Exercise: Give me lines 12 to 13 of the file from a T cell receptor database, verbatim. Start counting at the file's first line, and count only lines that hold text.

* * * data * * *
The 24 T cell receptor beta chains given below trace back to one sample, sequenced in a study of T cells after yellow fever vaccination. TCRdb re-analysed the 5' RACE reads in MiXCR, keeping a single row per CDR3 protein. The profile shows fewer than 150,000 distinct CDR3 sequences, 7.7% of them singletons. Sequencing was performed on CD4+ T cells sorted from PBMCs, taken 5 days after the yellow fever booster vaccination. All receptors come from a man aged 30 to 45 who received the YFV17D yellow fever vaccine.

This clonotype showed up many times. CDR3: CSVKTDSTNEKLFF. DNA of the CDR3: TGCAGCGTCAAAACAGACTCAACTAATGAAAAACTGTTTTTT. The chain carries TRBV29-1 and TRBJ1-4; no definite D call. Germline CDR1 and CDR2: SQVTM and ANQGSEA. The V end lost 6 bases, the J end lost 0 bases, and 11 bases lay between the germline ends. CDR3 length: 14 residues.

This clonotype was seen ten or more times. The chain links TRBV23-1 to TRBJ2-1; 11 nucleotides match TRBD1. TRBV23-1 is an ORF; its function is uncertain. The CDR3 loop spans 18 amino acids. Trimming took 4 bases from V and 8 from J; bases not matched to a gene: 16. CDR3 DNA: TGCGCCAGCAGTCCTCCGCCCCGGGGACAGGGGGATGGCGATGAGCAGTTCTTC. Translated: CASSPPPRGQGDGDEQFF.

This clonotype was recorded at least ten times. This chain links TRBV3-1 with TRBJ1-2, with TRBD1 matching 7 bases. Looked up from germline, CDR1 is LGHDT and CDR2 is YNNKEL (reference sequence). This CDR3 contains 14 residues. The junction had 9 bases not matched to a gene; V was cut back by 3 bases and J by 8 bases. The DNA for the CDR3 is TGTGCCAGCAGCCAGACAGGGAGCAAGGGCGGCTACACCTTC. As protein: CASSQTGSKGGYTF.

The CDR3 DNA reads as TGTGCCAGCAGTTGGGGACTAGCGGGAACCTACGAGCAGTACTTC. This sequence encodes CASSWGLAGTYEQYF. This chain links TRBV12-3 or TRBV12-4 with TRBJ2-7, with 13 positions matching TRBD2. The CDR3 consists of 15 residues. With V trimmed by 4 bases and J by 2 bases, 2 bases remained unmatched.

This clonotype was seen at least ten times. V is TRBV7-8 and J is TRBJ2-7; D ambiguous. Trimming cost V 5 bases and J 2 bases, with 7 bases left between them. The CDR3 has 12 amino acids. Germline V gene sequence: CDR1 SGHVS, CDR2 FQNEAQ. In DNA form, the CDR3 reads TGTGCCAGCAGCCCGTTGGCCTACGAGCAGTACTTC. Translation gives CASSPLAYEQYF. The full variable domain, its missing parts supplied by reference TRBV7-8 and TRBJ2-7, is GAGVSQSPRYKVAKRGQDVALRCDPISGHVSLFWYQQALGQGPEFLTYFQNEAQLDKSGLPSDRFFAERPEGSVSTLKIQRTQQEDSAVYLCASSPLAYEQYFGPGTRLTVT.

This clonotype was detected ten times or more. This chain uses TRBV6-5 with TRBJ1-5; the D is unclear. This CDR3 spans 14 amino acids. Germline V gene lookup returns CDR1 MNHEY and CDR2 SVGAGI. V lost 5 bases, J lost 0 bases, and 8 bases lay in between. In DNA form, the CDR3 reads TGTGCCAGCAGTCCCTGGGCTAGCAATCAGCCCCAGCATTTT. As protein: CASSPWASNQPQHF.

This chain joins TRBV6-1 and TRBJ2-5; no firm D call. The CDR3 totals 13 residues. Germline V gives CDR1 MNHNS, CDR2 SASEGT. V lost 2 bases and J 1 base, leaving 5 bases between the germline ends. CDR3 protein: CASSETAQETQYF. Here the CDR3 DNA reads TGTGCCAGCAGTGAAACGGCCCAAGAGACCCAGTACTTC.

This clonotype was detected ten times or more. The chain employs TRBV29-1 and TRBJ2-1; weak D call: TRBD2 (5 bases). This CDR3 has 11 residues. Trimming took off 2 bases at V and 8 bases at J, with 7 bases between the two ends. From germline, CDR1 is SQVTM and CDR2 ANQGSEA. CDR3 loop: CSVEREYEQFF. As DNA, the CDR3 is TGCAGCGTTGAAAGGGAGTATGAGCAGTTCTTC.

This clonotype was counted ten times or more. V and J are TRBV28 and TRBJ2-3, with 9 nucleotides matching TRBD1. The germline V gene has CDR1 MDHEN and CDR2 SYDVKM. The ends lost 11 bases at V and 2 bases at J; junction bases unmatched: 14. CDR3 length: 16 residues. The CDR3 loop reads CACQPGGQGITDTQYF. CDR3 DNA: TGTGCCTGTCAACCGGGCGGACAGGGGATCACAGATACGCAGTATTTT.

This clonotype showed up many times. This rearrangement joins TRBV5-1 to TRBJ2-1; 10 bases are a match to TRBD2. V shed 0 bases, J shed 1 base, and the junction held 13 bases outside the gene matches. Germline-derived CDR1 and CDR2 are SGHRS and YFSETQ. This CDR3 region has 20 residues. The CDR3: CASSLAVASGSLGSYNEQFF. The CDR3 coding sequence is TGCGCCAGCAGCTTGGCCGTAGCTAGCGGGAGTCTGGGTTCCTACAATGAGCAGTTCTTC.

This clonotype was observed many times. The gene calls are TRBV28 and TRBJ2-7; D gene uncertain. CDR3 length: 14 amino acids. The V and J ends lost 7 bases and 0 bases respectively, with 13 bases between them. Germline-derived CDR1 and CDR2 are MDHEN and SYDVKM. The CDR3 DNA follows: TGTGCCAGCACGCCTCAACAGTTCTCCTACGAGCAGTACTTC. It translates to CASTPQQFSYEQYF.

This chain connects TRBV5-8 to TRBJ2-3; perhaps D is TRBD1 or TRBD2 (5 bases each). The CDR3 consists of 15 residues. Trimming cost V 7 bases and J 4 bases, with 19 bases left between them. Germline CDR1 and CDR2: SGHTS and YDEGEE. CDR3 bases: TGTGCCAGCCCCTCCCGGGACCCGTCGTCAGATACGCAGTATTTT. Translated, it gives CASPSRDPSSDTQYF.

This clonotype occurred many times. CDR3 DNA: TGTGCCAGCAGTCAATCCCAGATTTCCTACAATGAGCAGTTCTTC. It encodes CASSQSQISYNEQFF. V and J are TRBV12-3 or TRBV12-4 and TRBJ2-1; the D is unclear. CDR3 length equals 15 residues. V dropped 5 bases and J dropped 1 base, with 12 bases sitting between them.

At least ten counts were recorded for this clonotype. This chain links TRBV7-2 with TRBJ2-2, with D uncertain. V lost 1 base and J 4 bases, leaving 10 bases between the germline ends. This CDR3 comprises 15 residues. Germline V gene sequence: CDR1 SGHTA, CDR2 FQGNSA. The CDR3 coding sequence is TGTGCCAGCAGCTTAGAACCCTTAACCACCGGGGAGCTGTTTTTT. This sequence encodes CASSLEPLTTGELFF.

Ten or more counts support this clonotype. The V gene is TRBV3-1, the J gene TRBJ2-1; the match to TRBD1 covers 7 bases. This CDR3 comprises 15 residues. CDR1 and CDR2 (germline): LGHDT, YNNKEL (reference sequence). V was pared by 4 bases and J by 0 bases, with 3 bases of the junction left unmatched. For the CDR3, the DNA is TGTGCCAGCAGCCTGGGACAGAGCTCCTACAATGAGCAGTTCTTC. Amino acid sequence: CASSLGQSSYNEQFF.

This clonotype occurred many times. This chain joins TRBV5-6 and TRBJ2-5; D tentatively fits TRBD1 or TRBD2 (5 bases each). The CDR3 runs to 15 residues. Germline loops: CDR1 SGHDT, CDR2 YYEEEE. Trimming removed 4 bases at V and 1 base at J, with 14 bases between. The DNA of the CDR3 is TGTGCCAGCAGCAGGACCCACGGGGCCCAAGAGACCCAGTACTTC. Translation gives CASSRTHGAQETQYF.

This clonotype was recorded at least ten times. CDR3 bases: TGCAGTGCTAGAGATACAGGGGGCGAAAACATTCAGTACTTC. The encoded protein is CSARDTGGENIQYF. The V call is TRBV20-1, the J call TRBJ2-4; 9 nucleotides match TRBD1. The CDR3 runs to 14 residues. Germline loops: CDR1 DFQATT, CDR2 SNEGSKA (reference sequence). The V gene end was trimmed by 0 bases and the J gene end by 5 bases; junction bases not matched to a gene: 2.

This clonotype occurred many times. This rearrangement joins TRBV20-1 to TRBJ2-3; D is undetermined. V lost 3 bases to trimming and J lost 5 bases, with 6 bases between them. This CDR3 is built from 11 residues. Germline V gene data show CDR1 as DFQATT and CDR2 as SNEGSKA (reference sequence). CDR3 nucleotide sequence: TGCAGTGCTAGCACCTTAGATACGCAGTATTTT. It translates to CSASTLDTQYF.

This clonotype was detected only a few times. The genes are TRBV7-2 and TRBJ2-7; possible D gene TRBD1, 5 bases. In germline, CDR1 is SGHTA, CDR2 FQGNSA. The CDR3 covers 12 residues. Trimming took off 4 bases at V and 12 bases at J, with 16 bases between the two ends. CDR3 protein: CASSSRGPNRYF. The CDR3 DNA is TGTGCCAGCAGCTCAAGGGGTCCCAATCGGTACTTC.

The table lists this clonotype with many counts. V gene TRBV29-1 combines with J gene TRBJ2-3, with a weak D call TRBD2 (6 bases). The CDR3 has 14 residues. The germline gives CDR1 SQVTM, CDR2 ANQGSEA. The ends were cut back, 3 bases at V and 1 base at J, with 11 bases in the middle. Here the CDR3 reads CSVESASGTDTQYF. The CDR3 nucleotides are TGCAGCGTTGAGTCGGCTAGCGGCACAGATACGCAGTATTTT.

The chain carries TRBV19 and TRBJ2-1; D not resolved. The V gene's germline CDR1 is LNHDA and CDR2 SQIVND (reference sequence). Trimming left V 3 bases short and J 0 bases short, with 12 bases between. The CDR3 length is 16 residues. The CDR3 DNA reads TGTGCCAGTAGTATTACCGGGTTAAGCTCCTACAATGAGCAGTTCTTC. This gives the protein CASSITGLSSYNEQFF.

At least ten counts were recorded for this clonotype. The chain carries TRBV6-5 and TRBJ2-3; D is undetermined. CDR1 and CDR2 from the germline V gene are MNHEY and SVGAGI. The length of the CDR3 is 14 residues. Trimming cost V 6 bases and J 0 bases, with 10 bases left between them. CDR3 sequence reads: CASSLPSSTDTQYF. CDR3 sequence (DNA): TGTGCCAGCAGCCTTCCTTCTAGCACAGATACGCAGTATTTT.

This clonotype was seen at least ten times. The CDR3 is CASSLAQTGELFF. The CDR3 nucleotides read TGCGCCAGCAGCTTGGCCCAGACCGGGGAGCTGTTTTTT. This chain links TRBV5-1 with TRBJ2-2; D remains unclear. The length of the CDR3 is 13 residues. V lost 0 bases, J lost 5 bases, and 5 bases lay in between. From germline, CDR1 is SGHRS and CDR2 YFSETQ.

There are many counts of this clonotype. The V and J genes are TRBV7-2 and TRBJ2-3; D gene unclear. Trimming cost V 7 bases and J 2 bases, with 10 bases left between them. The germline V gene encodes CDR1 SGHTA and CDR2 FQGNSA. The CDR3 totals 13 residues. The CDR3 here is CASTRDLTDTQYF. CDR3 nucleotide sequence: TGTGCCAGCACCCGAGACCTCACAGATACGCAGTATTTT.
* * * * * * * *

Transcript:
This clonotype was observed many times. The gene calls are TRBV28 and TRBJ2-7; D gene uncertain. CDR3 length: 14 amino acids. The V and J ends lost 7 bases and 0 bases respectively, with 13 bases between them. Germline-derived CDR1 and CDR2 are MDHEN and SYDVKM. The CDR3 DNA follows: TGTGCCAGCACGCCTCAACAGTTCTCCTACGAGCAGTACTTC. It translates to CASTPQQFSYEQYF.

This chain connects TRBV5-8 to TRBJ2-3; perhaps D is TRBD1 or TRBD2 (5 bases each). The CDR3 consists of 15 residues. Trimming cost V 7 bases and J 4 bases, with 19 bases left between them. Germline CDR1 and CDR2: SGHTS and YDEGEE. CDR3 bases: TGTGCCAGCCCCTCCCGGGACCCGTCGTCAGATACGCAGTATTTT. Translated, it gives CASPSRDPSSDTQYF.